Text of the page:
To these demographic changes, we could add changes in attitudes. We can
report some examples:

    The increasing of outmarriages. The most frequent out marriage occurs
     with creole and French. Outmarriage very seldom happens with people of
     muslim religion. Women are more often concerned with outmarriage. The
     number of divorces in outmarriage is higher for men.

    A decline of patriarchy concerns with the head of household, and male
     dominance onto gender role.

    A change of the status of women. For the former generation, social rules
     were defined in a rigid way. Man was the bread-winner while his wife
     was a housekeeper. She also had to brought up their children. Today
     women are expected to make a substantial financial contribution to the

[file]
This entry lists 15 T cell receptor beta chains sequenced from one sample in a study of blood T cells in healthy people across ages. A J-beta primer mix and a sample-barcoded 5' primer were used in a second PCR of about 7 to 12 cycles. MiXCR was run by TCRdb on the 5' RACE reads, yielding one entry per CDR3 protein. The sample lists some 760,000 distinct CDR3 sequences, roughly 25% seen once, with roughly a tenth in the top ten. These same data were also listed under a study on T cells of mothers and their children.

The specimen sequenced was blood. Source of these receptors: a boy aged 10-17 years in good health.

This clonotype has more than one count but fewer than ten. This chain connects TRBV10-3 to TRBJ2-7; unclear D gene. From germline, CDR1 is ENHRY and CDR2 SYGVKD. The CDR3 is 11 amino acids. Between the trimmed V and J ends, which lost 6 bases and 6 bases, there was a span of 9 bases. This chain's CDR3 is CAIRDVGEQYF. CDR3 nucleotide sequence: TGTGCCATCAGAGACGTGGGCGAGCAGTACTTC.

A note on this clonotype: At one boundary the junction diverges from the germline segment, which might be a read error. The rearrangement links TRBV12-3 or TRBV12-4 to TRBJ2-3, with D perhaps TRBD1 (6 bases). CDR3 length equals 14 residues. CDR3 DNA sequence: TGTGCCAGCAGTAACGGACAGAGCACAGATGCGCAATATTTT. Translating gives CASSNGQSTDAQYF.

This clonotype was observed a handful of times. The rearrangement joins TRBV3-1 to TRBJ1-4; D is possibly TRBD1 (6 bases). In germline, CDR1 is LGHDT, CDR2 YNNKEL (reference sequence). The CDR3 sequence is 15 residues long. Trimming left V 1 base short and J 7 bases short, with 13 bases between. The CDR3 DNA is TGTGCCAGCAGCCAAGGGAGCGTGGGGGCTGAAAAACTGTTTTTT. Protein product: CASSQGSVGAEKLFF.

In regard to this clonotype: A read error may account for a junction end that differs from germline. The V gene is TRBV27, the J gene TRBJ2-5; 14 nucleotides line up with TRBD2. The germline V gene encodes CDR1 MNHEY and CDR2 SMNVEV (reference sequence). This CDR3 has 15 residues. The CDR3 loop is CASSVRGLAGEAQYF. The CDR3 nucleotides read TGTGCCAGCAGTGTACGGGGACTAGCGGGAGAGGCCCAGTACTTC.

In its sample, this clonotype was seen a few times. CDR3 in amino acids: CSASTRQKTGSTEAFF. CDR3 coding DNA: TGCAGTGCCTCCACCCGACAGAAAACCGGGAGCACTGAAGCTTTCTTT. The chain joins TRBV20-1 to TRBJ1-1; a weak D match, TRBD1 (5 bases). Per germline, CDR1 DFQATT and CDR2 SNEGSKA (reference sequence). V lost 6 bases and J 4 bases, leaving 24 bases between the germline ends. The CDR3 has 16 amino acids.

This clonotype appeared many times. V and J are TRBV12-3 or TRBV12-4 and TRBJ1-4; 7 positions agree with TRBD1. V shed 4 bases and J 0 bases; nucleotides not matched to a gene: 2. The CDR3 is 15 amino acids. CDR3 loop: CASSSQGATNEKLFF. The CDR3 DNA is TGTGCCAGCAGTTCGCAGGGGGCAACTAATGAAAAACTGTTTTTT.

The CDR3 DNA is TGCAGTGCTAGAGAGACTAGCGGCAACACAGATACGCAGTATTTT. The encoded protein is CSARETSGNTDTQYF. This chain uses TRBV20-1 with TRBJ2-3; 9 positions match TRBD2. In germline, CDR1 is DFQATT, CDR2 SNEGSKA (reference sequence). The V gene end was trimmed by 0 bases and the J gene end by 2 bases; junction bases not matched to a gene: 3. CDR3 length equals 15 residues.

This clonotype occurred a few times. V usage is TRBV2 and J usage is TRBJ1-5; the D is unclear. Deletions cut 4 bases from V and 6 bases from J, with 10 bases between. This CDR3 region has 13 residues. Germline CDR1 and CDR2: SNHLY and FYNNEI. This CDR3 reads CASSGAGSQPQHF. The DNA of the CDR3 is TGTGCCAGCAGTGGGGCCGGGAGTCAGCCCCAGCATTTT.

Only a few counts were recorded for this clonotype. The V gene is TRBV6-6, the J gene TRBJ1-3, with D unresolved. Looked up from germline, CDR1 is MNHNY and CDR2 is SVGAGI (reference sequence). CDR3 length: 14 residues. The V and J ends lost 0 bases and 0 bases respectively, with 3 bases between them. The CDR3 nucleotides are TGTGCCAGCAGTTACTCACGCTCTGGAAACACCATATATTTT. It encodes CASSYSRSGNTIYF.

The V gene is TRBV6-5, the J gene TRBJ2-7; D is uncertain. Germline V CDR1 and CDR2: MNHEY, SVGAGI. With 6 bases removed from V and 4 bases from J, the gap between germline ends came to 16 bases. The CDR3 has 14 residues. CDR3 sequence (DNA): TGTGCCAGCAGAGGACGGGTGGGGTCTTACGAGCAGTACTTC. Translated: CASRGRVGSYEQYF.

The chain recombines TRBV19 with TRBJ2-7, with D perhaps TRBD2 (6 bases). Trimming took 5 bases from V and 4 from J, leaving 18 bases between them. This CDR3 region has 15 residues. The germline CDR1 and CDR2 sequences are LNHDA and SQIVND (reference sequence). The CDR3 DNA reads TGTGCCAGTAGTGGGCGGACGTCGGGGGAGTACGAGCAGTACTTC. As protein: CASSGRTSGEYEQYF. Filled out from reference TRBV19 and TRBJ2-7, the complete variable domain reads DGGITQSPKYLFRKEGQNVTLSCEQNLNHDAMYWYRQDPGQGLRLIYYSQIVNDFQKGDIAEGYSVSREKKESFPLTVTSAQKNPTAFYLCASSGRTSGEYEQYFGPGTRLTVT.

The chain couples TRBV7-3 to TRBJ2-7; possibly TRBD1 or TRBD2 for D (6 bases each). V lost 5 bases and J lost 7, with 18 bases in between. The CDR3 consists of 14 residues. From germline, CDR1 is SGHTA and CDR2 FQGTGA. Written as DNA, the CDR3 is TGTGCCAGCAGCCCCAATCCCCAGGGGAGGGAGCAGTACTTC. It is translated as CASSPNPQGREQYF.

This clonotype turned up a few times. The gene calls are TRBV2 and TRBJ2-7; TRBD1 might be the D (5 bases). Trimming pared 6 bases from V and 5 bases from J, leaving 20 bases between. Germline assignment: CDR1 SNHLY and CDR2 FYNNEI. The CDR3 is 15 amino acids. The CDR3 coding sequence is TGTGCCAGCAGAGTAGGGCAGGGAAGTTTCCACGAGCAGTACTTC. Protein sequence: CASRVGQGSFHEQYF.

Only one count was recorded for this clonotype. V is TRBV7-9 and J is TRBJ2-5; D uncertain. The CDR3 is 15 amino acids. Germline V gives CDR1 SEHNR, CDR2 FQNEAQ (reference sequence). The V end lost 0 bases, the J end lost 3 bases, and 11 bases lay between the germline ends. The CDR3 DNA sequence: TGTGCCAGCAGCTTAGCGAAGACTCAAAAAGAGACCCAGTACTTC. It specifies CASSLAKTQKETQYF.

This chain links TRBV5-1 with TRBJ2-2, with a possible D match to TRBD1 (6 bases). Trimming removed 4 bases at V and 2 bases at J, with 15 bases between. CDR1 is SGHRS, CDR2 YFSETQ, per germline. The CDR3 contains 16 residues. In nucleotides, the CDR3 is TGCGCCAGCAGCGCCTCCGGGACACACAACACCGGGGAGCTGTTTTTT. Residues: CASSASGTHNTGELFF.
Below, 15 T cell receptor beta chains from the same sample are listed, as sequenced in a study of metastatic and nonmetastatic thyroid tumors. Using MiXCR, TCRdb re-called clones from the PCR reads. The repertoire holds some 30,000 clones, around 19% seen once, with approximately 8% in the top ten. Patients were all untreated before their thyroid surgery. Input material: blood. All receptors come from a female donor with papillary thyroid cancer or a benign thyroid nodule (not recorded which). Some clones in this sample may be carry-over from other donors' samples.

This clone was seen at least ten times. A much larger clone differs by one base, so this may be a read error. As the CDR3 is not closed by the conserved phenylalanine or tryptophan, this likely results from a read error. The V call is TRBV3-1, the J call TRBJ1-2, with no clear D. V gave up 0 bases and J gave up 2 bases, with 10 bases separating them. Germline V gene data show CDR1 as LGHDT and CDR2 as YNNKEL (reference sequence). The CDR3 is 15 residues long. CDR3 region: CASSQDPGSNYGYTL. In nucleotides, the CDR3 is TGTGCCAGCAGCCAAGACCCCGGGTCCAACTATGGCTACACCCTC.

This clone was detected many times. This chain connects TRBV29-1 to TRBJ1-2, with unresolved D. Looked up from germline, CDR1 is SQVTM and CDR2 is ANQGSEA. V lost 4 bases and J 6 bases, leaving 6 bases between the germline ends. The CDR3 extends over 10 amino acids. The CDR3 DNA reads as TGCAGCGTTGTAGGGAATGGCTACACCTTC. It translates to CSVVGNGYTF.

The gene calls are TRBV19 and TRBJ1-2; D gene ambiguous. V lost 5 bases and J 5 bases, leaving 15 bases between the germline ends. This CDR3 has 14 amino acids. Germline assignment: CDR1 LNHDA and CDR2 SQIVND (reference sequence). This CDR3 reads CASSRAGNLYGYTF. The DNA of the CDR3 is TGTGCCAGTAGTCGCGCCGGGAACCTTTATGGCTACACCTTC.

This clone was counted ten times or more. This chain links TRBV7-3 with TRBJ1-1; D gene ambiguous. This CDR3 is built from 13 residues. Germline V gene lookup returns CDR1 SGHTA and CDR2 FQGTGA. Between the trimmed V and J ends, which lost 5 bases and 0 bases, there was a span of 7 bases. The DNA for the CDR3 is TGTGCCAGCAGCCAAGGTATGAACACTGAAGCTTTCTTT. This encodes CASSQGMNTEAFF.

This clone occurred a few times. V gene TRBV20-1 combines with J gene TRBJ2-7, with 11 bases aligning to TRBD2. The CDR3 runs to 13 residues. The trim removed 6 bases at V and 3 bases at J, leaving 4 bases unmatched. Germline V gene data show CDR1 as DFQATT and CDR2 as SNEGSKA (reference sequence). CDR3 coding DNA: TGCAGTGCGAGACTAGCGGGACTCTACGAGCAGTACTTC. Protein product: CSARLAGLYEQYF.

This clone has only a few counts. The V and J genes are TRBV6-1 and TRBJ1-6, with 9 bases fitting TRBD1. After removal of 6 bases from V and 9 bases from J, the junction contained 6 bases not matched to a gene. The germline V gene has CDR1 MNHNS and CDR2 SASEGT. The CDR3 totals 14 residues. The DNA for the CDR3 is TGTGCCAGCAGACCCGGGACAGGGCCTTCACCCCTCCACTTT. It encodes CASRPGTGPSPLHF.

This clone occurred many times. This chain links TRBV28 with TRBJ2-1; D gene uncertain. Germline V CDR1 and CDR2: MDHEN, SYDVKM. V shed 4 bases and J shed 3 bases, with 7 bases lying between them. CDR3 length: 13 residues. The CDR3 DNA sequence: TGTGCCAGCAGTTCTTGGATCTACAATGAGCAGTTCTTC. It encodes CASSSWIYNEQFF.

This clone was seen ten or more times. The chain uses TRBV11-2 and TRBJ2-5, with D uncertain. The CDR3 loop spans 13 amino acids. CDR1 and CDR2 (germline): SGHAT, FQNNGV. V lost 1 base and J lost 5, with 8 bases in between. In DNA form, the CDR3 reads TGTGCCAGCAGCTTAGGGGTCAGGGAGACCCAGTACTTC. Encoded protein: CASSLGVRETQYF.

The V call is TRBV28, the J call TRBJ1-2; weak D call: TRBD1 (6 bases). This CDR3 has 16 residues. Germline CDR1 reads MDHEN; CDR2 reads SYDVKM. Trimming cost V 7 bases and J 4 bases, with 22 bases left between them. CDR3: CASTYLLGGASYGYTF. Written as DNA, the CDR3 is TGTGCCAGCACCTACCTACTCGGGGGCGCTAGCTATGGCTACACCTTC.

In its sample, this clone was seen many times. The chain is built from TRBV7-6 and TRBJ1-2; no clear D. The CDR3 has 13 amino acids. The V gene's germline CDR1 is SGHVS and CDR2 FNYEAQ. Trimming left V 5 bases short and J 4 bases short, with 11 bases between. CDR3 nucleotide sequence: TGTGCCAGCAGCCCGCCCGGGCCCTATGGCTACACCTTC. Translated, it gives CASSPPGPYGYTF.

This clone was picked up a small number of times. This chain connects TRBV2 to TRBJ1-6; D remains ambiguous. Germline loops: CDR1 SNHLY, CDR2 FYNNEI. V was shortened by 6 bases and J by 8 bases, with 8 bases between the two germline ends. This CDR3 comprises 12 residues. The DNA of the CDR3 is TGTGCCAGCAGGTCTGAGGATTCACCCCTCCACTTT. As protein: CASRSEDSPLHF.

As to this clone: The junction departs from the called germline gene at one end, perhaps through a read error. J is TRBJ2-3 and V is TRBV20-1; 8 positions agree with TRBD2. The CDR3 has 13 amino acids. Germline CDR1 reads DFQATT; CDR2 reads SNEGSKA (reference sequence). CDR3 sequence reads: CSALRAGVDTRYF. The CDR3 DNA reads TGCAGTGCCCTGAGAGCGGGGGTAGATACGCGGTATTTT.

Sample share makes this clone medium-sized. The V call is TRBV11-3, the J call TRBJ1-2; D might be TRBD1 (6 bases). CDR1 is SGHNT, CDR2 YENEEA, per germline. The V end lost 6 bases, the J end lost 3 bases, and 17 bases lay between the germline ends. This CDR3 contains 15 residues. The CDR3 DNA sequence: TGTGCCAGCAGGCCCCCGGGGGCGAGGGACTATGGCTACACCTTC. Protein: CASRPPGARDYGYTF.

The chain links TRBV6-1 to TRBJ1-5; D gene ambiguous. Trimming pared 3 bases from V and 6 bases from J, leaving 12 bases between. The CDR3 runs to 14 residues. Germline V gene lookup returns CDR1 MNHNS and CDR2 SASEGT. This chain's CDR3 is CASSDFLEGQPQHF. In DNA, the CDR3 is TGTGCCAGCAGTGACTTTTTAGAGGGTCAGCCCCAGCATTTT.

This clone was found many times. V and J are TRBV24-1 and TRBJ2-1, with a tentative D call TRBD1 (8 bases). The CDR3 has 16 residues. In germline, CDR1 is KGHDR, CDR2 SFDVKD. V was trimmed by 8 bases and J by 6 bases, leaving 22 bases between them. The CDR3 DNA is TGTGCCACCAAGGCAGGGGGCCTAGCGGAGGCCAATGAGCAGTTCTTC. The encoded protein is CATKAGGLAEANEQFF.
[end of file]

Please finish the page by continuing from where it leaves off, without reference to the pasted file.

living of the family. They can make a professional career. So an
     increasing number of women have a job outside of their household and
     earn a living.

    Families are no more obsessed with the desire of having a son. Girls are
     both welcome and are treated equally. Some parents even prefer to have a
     daugther. The number of children has diminished. Girls are free and can
     go out without being chaperoned by their parents.

    Married children don’t live with their parents; even those who are
     unmarried, whether they study or work. They have their own home. The
     increase of the number of people living on their own reveals an increase
     in the standard of living and the evolution of strict moral standards
     towards freedom.

These changes in attitude are seen in the Hakka and Cantonese lifestyle.
The assimilation of western ideas was partly due to mixed marriage. Arranged